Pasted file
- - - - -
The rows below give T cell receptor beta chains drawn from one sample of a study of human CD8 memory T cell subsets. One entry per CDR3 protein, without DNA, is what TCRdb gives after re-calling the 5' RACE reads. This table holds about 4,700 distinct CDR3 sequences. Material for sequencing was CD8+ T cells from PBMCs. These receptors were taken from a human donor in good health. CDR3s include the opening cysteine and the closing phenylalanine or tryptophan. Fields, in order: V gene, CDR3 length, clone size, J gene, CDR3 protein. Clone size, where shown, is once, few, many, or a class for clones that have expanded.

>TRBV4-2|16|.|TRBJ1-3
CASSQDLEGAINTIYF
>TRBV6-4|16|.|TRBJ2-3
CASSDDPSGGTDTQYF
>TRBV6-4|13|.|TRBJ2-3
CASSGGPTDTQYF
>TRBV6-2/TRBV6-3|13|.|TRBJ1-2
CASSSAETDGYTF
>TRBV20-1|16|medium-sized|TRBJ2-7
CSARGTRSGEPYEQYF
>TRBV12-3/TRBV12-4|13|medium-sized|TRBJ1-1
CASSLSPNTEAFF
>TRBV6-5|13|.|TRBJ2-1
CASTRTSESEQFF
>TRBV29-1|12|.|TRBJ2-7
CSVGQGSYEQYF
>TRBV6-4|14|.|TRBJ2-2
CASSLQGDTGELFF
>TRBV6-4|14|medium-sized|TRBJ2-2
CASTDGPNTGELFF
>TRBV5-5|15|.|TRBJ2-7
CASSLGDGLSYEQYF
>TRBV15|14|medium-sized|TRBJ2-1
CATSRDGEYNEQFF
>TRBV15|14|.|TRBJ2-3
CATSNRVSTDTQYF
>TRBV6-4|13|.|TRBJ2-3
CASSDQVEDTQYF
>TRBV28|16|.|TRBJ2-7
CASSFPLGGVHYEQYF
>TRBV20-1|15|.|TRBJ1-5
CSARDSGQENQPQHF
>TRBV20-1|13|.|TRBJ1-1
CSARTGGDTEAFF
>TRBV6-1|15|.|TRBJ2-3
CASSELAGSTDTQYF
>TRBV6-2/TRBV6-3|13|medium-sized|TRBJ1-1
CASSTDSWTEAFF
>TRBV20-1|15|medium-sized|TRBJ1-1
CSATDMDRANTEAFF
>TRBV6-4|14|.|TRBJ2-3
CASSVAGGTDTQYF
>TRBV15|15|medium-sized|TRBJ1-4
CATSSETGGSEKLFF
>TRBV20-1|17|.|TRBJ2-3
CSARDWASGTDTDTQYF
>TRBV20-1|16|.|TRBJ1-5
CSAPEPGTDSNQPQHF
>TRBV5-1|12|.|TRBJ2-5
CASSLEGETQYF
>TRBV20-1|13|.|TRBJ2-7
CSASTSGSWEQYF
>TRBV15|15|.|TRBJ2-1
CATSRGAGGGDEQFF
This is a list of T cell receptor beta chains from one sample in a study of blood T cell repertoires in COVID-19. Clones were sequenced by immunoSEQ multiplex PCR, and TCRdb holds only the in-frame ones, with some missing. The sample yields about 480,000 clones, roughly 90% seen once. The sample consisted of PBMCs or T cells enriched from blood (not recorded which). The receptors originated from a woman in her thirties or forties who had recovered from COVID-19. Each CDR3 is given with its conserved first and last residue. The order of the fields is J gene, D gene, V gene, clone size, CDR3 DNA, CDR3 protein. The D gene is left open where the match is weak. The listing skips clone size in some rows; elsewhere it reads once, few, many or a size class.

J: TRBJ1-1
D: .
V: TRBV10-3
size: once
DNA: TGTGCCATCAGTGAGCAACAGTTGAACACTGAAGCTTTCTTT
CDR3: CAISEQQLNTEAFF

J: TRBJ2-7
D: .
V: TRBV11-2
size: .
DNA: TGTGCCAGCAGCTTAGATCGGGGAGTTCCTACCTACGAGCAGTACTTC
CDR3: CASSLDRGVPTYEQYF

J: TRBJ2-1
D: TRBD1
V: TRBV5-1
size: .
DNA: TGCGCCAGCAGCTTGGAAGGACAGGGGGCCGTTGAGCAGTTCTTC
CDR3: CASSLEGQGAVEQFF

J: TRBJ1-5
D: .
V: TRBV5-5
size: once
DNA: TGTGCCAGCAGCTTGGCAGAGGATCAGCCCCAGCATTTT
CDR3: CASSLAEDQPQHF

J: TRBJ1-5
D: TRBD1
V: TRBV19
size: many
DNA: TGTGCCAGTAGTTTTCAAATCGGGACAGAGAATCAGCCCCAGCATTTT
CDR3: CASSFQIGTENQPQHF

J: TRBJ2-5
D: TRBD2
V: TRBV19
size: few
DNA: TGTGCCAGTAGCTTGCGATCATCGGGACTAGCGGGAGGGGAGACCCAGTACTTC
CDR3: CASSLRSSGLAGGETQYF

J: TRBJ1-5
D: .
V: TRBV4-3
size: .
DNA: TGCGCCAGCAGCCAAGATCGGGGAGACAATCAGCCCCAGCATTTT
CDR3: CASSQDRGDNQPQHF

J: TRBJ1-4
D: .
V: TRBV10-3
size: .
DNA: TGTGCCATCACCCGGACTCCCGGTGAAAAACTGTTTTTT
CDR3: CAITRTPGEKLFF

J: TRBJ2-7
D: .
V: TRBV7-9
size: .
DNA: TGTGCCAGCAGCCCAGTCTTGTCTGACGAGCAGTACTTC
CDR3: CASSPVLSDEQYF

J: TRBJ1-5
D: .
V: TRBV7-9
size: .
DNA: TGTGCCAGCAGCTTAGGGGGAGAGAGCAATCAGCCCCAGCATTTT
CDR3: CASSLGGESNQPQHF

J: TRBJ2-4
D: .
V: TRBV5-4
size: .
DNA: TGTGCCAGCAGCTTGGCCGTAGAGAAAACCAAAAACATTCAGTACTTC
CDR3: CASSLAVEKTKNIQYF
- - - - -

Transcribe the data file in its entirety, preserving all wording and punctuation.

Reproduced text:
The rows below give T cell receptor beta chains drawn from one sample of a study of human CD8 memory T cell subsets. One entry per CDR3 protein, without DNA, is what TCRdb gives after re-calling the 5' RACE reads. This table holds about 4,700 distinct CDR3 sequences. Material for sequencing was CD8+ T cells from PBMCs. These receptors were taken from a human donor in good health. CDR3s include the opening cysteine and the closing phenylalanine or tryptophan. Fields, in order: V gene, CDR3 length, clone size, J gene, CDR3 protein. Clone size, where shown, is once, few, many, or a class for clones that have expanded.

>TRBV4-2|16|.|TRBJ1-3
CASSQDLEGAINTIYF
>TRBV6-4|16|.|TRBJ2-3
CASSDDPSGGTDTQYF
>TRBV6-4|13|.|TRBJ2-3
CASSGGPTDTQYF
>TRBV6-2/TRBV6-3|13|.|TRBJ1-2
CASSSAETDGYTF
>TRBV20-1|16|medium-sized|TRBJ2-7
CSARGTRSGEPYEQYF
>TRBV12-3/TRBV12-4|13|medium-sized|TRBJ1-1
CASSLSPNTEAFF
>TRBV6-5|13|.|TRBJ2-1
CASTRTSESEQFF
>TRBV29-1|12|.|TRBJ2-7
CSVGQGSYEQYF
>TRBV6-4|14|.|TRBJ2-2
CASSLQGDTGELFF
>TRBV6-4|14|medium-sized|TRBJ2-2
CASTDGPNTGELFF
>TRBV5-5|15|.|TRBJ2-7
CASSLGDGLSYEQYF
>TRBV15|14|medium-sized|TRBJ2-1
CATSRDGEYNEQFF
>TRBV15|14|.|TRBJ2-3
CATSNRVSTDTQYF
>TRBV6-4|13|.|TRBJ2-3
CASSDQVEDTQYF
>TRBV28|16|.|TRBJ2-7
CASSFPLGGVHYEQYF
>TRBV20-1|15|.|TRBJ1-5
CSARDSGQENQPQHF
>TRBV20-1|13|.|TRBJ1-1
CSARTGGDTEAFF
>TRBV6-1|15|.|TRBJ2-3
CASSELAGSTDTQYF
>TRBV6-2/TRBV6-3|13|medium-sized|TRBJ1-1
CASSTDSWTEAFF
>TRBV20-1|15|medium-sized|TRBJ1-1
CSATDMDRANTEAFF
>TRBV6-4|14|.|TRBJ2-3
CASSVAGGTDTQYF
>TRBV15|15|medium-sized|TRBJ1-4
CATSSETGGSEKLFF
>TRBV20-1|17|.|TRBJ2-3
CSARDWASGTDTDTQYF
>TRBV20-1|16|.|TRBJ1-5
CSAPEPGTDSNQPQHF
>TRBV5-1|12|.|TRBJ2-5
CASSLEGETQYF
>TRBV20-1|13|.|TRBJ2-7
CSASTSGSWEQYF
>TRBV15|15|.|TRBJ2-1
CATSRGAGGGDEQFF
This is a list of T cell receptor beta chains from one sample in a study of blood T cell repertoires in COVID-19. Clones were sequenced by immunoSEQ multiplex PCR, and TCRdb holds only the in-frame ones, with some missing. The sample yields about 480,000 clones, roughly 90% seen once. The sample consisted of PBMCs or T cells enriched from blood (not recorded which). The receptors originated from a woman in her thirties or forties who had recovered from COVID-19. Each CDR3 is given with its conserved first and last residue. The order of the fields is J gene, D gene, V gene, clone size, CDR3 DNA, CDR3 protein. The D gene is left open where the match is weak. The listing skips clone size in some rows; elsewhere it reads once, few, many or a size class.

J: TRBJ1-1
D: .
V: TRBV10-3
size: once
DNA: TGTGCCATCAGTGAGCAACAGTTGAACACTGAAGCTTTCTTT
CDR3: CAISEQQLNTEAFF

J: TRBJ2-7
D: .
V: TRBV11-2
size: .
DNA: TGTGCCAGCAGCTTAGATCGGGGAGTTCCTACCTACGAGCAGTACTTC
CDR3: CASSLDRGVPTYEQYF

J: TRBJ2-1
D: TRBD1
V: TRBV5-1
size: .
DNA: TGCGCCAGCAGCTTGGAAGGACAGGGGGCCGTTGAGCAGTTCTTC
CDR3: CASSLEGQGAVEQFF

J: TRBJ1-5
D: .
V: TRBV5-5
size: once
DNA: TGTGCCAGCAGCTTGGCAGAGGATCAGCCCCAGCATTTT
CDR3: CASSLAEDQPQHF

J: TRBJ1-5
D: TRBD1
V: TRBV19
size: many
DNA: TGTGCCAGTAGTTTTCAAATCGGGACAGAGAATCAGCCCCAGCATTTT
CDR3: CASSFQIGTENQPQHF

J: TRBJ2-5
D: TRBD2
V: TRBV19
size: few
DNA: TGTGCCAGTAGCTTGCGATCATCGGGACTAGCGGGAGGGGAGACCCAGTACTTC
CDR3: CASSLRSSGLAGGETQYF

J: TRBJ1-5
D: .
V: TRBV4-3
size: .
DNA: TGCGCCAGCAGCCAAGATCGGGGAGACAATCAGCCCCAGCATTTT
CDR3: CASSQDRGDNQPQHF

J: TRBJ1-4
D: .
V: TRBV10-3
size: .
DNA: TGTGCCATCACCCGGACTCCCGGTGAAAAACTGTTTTTT
CDR3: CAITRTPGEKLFF

J: TRBJ2-7
D: .
V: TRBV7-9
size: .
DNA: TGTGCCAGCAGCCCAGTCTTGTCTGACGAGCAGTACTTC
CDR3: CASSPVLSDEQYF

J: TRBJ1-5
D: .
V: TRBV7-9
size: .
DNA: TGTGCCAGCAGCTTAGGGGGAGAGAGCAATCAGCCCCAGCATTTT
CDR3: CASSLGGESNQPQHF

J: TRBJ2-4
D: .
V: TRBV5-4
size: .
DNA: TGTGCCAGCAGCTTGGCCGTAGAGAAAACCAAAAACATTCAGTACTTC
CDR3: CASSLAVEKTKNIQYF